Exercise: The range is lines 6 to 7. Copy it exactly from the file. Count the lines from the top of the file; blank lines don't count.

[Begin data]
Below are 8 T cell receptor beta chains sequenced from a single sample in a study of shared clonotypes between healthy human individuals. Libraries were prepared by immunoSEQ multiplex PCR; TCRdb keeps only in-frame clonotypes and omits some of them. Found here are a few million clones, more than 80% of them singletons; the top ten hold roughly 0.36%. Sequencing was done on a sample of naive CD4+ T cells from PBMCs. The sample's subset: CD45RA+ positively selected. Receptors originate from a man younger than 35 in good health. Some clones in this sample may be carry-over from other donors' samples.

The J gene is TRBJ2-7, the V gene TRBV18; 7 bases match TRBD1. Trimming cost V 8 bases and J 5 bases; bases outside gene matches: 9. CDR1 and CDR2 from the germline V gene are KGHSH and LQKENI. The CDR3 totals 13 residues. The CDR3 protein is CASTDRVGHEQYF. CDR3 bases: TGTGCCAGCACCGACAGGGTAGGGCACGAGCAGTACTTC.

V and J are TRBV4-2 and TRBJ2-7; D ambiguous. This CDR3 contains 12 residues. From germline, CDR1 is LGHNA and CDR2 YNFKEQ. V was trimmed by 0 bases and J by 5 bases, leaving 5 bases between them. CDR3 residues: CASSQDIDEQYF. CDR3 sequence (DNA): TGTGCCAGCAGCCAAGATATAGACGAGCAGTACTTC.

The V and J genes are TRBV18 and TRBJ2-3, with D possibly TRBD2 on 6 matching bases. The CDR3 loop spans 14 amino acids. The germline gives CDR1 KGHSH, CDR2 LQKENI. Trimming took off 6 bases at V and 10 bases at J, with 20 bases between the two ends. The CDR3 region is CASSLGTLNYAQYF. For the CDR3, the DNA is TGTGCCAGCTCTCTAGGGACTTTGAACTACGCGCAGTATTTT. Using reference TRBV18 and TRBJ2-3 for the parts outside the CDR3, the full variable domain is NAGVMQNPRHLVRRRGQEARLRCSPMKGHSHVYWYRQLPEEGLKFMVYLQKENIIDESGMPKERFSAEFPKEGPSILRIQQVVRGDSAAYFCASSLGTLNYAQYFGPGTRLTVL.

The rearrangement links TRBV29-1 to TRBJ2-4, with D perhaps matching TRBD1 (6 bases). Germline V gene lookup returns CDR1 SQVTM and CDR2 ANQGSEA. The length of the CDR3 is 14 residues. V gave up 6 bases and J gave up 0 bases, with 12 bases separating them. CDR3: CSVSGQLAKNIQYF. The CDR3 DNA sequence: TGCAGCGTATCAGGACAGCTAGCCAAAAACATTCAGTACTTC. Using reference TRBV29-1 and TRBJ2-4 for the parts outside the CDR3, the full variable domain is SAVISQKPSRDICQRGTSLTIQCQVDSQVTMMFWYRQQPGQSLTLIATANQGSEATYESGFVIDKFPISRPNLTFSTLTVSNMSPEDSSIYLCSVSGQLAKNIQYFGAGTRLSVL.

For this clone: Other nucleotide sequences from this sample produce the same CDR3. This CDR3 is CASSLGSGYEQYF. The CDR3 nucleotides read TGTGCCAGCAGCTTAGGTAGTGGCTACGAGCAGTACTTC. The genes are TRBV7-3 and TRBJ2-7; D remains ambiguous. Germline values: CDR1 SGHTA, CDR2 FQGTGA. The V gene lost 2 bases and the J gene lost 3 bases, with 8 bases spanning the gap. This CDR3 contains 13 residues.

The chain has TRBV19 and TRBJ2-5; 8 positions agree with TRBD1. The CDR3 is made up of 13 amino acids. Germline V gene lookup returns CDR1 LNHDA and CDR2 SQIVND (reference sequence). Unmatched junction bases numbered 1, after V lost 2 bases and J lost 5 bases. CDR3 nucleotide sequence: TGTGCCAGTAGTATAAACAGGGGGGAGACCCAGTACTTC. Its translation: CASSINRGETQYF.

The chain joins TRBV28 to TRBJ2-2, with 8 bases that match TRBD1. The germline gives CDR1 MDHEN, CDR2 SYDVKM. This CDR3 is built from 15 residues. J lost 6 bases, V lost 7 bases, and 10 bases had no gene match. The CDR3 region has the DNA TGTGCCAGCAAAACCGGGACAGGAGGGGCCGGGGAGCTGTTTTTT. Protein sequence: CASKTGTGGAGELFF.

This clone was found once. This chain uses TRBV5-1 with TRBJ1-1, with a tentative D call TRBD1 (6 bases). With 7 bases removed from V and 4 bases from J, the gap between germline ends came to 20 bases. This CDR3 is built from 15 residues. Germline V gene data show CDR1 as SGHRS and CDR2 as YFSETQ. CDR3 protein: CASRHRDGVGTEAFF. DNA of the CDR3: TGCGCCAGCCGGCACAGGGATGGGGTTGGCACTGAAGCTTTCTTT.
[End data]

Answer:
For this clone: Other nucleotide sequences from this sample produce the same CDR3. This CDR3 is CASSLGSGYEQYF. The CDR3 nucleotides read TGTGCCAGCAGCTTAGGTAGTGGCTACGAGCAGTACTTC. The genes are TRBV7-3 and TRBJ2-7; D remains ambiguous. Germline values: CDR1 SGHTA, CDR2 FQGTGA. The V gene lost 2 bases and the J gene lost 3 bases, with 8 bases spanning the gap. This CDR3 contains 13 residues.

The chain has TRBV19 and TRBJ2-5; 8 positions agree with TRBD1. The CDR3 is made up of 13 amino acids. Germline V gene lookup returns CDR1 LNHDA and CDR2 SQIVND (reference sequence). Unmatched junction bases numbered 1, after V lost 2 bases and J lost 5 bases. CDR3 nucleotide sequence: TGTGCCAGTAGTATAAACAGGGGGGAGACCCAGTACTTC. Its translation: CASSINRGETQYF.